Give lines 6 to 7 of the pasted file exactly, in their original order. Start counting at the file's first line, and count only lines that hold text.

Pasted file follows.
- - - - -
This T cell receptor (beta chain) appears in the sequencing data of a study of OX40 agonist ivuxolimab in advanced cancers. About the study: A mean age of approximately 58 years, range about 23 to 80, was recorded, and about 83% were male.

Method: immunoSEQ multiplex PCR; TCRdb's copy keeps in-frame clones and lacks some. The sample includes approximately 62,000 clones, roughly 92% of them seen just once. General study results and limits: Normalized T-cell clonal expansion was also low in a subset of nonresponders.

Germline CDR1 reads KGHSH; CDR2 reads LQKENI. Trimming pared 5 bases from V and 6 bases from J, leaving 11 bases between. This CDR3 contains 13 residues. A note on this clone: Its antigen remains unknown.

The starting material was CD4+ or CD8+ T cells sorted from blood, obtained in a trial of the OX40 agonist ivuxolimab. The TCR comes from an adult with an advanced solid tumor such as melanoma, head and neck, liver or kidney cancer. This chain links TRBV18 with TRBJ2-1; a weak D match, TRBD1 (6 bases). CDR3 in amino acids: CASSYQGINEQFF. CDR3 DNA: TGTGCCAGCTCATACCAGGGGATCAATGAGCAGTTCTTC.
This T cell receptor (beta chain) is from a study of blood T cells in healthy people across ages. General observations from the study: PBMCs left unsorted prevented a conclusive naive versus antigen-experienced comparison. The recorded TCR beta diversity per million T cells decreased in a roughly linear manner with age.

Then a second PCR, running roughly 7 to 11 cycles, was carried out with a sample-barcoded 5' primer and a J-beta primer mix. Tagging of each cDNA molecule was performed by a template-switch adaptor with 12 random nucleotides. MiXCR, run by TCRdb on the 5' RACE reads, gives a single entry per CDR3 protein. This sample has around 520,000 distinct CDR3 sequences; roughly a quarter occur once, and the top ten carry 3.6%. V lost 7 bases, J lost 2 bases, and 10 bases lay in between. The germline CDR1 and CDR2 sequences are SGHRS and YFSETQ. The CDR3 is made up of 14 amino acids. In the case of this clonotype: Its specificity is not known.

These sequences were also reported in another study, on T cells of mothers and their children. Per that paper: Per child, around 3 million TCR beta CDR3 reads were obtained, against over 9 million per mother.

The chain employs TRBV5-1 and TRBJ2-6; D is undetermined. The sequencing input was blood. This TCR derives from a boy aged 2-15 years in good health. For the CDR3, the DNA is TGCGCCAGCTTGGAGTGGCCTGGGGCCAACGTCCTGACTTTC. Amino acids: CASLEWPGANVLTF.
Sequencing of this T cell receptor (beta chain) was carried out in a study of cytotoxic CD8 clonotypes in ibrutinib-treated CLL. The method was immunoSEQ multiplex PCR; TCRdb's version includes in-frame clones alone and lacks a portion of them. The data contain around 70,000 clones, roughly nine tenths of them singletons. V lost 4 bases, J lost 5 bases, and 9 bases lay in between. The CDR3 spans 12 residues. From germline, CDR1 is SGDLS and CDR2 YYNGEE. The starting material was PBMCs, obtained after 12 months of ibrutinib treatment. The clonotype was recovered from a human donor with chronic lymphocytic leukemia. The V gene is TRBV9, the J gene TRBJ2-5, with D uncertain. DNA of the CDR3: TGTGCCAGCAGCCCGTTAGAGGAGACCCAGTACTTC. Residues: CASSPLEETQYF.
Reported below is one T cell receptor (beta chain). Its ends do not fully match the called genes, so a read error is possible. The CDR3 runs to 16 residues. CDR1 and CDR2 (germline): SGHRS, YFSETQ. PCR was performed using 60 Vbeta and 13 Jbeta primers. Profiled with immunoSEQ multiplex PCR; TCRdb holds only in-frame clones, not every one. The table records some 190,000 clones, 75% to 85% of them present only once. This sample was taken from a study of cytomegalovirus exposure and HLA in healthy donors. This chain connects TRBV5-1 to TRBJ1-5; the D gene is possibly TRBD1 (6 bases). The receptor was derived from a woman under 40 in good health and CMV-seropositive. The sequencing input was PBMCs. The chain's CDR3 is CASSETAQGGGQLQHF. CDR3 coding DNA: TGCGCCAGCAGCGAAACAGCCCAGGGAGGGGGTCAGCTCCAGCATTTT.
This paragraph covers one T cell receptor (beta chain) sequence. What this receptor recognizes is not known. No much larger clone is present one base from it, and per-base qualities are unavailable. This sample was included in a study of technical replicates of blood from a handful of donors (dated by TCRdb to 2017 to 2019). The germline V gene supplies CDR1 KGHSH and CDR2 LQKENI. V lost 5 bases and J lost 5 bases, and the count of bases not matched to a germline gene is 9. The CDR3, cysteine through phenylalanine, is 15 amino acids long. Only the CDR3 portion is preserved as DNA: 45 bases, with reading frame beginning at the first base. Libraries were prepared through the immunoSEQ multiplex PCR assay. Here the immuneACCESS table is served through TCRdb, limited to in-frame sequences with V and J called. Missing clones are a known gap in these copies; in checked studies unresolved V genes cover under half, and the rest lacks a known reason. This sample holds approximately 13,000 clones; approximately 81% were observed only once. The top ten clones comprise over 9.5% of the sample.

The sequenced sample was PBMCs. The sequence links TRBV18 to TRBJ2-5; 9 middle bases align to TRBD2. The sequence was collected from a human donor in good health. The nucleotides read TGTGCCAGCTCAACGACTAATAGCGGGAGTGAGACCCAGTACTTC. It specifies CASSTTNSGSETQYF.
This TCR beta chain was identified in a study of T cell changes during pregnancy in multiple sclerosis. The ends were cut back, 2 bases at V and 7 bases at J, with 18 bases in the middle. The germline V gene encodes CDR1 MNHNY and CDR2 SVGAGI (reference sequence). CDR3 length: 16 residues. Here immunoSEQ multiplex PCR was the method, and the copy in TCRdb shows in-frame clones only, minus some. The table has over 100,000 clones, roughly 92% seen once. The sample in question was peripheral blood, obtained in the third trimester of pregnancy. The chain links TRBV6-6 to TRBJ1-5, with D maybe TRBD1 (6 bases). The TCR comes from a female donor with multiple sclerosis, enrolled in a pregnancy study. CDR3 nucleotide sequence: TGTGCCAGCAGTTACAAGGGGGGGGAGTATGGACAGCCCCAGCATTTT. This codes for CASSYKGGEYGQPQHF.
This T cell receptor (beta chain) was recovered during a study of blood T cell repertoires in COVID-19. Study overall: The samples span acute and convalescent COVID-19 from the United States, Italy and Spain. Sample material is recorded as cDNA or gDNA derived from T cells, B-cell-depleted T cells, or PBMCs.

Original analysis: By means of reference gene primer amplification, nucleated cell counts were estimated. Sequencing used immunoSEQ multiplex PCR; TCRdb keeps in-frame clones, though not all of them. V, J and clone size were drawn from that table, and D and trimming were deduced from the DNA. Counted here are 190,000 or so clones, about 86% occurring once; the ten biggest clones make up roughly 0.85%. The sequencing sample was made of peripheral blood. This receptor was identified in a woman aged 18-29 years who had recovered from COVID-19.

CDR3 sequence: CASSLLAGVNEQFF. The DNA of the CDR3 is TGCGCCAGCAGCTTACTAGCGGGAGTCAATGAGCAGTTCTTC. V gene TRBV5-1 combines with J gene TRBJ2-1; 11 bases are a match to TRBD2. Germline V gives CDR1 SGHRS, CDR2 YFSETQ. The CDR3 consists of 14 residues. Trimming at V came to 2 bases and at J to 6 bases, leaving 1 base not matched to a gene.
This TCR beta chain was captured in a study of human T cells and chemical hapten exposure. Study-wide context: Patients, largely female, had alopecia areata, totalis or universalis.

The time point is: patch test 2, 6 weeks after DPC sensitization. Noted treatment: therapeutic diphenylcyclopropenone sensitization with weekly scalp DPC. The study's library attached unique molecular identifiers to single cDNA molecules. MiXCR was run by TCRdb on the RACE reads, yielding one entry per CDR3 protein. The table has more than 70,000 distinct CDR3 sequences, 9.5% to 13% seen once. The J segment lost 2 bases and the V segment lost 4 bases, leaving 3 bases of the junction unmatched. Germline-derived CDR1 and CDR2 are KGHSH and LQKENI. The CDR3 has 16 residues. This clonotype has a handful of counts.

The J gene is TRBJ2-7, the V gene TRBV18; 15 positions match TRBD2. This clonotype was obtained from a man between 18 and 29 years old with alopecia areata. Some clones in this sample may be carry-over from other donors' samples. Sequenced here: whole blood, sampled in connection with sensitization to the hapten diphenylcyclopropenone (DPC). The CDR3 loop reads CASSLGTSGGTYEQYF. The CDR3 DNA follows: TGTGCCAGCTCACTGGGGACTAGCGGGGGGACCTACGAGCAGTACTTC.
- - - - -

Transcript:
Then a second PCR, running roughly 7 to 11 cycles, was carried out with a sample-barcoded 5' primer and a J-beta primer mix. Tagging of each cDNA molecule was performed by a template-switch adaptor with 12 random nucleotides. MiXCR, run by TCRdb on the 5' RACE reads, gives a single entry per CDR3 protein. This sample has around 520,000 distinct CDR3 sequences; roughly a quarter occur once, and the top ten carry 3.6%. V lost 7 bases, J lost 2 bases, and 10 bases lay in between. The germline CDR1 and CDR2 sequences are SGHRS and YFSETQ. The CDR3 is made up of 14 amino acids. In the case of this clonotype: Its specificity is not known.

These sequences were also reported in another study, on T cells of mothers and their children. Per that paper: Per child, around 3 million TCR beta CDR3 reads were obtained, against over 9 million per mother.